I’ve recently been putting together a description of my recent research in mental health. My interest in mental health dates back to the MONARCA project, which has led to a number of interesting results since, especially driven by the data that is still being collected, analysed, and published mainly by Maria Faurholt-Jepsen and Lars V. Kessing.
Now we have been researching the 2nd generation of mHealth technology for mental health as part of the RADMIS project. This has focused on the design of Behavioral Activation Technology, which supports therapeutic support for depressive patients. These technologies show promising results in terms of supporting intervention in mental health and has – in a non-randomized clinical trial – shown a reduction in depressive symptoms.
Behavioral activation is a 3rd generation behavior therapy for treating depression. We have build two different smartphone-based technologies supporting behavioral activation; MORIBUS and MUBS. MORIBUS is an app for patients to plan and track healthy activities designed to be part of BA therapy with a trained therapist, while MUBS utilize machine learning techniques for recommending healthy activities to patients and is designed to be used stand-alone outside therapy.
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According to WHO, depression is becoming a leading cause of disability. The aim of the “Reducing the rate and duration of readmission among patients with unipolar and bipolar disorder using smartphone-based monitoring and treatment” (RADMIS) project is to design smartphone-based monitoring and treatment technology for depressive patients. The clinical goal is to establish the efficacy of this technology by measuring hospital re-admission and clinical outcome.
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Together with Aleksandar Matic, I recently made an overview of the different Ubicomp technologies for mental health, which has been done over the last decade. The paper has just been published in the IEEE Pervasive Computing Magazine. But unfortunately, the supplementary material with references to all the 46 systems is missing. You can access this here.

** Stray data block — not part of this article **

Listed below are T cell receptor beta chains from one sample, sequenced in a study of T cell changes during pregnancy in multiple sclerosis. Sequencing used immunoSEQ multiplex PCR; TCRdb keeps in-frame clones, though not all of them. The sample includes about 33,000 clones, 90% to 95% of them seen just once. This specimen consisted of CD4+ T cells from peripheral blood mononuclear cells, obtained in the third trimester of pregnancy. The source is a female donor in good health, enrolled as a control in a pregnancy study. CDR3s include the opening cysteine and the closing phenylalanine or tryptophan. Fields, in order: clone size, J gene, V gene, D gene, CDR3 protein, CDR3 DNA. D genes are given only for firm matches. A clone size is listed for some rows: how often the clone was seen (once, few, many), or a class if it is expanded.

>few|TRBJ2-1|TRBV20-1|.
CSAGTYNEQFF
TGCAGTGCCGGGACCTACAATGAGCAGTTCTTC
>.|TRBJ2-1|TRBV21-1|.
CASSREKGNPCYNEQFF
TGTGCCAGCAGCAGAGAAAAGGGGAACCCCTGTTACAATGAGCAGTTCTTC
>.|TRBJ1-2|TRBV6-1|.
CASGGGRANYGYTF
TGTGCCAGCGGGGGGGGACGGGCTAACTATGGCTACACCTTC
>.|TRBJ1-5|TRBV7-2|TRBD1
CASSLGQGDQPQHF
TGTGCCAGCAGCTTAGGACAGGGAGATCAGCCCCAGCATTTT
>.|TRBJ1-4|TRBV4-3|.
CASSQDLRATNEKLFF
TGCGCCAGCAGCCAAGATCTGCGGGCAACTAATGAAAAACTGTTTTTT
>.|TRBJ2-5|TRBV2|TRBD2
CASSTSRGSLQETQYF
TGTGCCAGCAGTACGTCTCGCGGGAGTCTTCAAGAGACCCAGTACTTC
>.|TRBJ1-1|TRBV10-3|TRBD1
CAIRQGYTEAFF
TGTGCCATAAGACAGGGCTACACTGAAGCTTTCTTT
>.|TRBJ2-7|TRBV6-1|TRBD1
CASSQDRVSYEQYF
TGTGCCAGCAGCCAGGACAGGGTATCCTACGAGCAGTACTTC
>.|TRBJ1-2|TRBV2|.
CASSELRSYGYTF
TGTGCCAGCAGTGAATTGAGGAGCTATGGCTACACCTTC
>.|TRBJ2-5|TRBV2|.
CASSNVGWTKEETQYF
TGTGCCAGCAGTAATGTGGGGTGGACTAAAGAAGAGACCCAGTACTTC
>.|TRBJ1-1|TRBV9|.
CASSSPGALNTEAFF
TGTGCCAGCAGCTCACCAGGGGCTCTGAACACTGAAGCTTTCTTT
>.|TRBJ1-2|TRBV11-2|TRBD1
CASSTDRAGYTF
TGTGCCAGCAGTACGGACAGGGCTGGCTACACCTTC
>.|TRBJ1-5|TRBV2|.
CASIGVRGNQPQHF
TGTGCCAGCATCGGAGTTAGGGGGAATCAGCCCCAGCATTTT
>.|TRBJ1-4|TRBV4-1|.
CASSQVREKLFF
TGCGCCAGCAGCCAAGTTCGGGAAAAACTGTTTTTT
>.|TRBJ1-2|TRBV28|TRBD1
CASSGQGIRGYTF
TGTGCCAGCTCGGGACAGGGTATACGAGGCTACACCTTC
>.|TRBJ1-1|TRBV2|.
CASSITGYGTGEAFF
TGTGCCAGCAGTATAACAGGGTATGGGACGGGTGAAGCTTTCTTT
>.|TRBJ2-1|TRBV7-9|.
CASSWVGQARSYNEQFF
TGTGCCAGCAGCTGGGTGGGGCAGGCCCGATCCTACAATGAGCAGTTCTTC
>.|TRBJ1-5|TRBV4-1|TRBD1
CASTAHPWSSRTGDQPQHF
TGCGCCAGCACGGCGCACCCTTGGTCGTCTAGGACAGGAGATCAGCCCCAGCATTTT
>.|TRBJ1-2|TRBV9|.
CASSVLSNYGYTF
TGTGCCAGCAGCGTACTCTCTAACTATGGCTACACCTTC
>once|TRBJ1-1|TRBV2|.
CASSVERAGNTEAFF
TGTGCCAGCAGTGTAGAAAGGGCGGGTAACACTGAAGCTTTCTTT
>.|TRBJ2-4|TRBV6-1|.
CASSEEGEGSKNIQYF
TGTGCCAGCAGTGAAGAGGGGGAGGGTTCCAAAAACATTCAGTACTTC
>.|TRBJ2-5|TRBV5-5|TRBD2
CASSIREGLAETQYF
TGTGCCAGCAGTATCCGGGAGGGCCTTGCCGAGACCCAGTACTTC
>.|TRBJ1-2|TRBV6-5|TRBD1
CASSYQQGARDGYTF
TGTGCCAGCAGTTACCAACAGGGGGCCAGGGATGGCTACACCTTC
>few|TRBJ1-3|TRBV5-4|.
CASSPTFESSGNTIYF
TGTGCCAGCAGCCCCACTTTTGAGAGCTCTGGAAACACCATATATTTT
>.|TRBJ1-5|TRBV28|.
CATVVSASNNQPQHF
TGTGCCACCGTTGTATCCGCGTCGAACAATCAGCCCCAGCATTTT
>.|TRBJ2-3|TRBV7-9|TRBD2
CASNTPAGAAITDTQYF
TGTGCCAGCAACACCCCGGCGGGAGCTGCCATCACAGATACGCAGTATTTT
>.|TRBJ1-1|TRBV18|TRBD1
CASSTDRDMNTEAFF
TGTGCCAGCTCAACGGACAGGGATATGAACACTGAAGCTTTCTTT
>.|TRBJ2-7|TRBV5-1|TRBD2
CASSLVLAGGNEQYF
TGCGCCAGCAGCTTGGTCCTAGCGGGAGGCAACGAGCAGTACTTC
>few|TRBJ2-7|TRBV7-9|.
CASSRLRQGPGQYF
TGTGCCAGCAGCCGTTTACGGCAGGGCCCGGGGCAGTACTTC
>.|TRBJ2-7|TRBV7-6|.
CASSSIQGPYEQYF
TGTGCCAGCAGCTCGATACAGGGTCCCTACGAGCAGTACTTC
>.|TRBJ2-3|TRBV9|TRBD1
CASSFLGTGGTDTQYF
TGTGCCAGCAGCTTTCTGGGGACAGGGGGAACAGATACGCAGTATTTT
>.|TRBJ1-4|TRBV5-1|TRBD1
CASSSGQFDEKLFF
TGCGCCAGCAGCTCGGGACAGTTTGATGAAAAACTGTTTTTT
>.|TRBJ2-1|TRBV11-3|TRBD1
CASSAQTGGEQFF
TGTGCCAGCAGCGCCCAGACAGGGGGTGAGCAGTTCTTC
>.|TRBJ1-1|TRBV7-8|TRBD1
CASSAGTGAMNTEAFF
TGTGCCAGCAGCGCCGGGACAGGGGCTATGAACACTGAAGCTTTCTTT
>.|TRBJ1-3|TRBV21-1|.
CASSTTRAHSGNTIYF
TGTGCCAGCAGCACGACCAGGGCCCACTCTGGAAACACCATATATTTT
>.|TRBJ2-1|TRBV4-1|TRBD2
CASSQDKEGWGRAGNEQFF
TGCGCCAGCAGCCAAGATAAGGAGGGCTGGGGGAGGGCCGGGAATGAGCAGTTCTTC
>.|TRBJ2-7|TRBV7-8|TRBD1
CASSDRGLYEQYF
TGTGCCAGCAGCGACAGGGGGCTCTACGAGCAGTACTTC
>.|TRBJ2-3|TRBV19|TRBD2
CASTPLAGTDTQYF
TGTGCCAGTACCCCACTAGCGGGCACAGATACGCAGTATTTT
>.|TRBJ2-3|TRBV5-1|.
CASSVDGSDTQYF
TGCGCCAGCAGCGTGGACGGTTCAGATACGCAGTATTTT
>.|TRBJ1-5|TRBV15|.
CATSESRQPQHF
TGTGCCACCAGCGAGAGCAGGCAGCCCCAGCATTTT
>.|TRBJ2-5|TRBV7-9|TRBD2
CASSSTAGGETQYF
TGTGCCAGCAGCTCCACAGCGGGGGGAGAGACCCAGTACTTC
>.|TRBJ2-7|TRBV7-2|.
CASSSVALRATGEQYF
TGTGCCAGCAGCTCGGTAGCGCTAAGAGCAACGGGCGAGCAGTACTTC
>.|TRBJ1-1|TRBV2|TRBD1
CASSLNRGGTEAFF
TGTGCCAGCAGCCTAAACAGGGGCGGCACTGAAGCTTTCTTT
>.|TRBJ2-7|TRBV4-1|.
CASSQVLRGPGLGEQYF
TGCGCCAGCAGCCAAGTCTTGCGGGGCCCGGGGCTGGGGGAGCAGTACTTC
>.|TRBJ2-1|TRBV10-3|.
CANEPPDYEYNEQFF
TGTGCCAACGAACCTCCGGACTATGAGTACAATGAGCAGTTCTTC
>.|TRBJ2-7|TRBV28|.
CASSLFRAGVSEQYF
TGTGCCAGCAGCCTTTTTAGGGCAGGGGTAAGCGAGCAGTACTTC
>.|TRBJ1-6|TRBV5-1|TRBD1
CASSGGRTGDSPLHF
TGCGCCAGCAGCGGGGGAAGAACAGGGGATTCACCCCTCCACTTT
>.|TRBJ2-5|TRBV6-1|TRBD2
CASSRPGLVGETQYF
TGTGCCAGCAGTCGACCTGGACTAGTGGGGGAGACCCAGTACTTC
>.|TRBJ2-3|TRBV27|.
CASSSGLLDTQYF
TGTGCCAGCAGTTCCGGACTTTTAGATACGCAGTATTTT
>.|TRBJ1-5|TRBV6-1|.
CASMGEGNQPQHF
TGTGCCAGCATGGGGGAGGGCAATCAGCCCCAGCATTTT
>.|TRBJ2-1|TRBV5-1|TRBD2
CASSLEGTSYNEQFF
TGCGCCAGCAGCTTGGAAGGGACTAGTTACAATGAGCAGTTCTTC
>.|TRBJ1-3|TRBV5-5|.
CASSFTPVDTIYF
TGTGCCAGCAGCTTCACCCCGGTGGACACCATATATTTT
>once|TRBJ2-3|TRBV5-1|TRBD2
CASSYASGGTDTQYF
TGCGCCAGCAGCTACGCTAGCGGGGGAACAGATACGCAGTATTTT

Continue reading “A Decade of Ubiquitous Computing Research in Mental Health”
Having some quiet evenings on a skiing trip, I finally managed to find the time to add an SSL certificate to my web site. Hope this increase trust in what is happening here.
The other day I was giving a talk at the Danish hospital “Nordsjællands Hospital” as part of their research day.
I was trying to talk about the challenges that the Danish healthcare system is facing and how technology plays a role here. I also presented the new Department of Health Technology at the Technical University of Denmark, emphasising that health technology is both the “wet“, the “dry“, and the “digital“.
Continue reading “[Personal] Health Technology – Research & Trends”
In the August issue of the Communication of the ACM, our review of Activity-Centric Computing Systems was published . This review covers a lot of research done by my research group over the years, as well as the works of others. The review was done in a systematic manner, trying to cover all the different kinds of research done in activity-centric computing over the years.
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Over the last couple of days, I’ve been visiting Cecilia Mascolo and Alastair Beresford at Cambridge University, Fahim Kawsar at Nokia Bell Labs, and Nic Lane at Samsung AI Lab in Cambridge.
Continue reading “Visiting Cambridge University”
Today I gave a talk at the Danish IT organisation called “Dansk IT“, which is a professional organisation for IT professionals in Denmark.
Continue reading “Personal Health Technology – Opportunities & Challenges”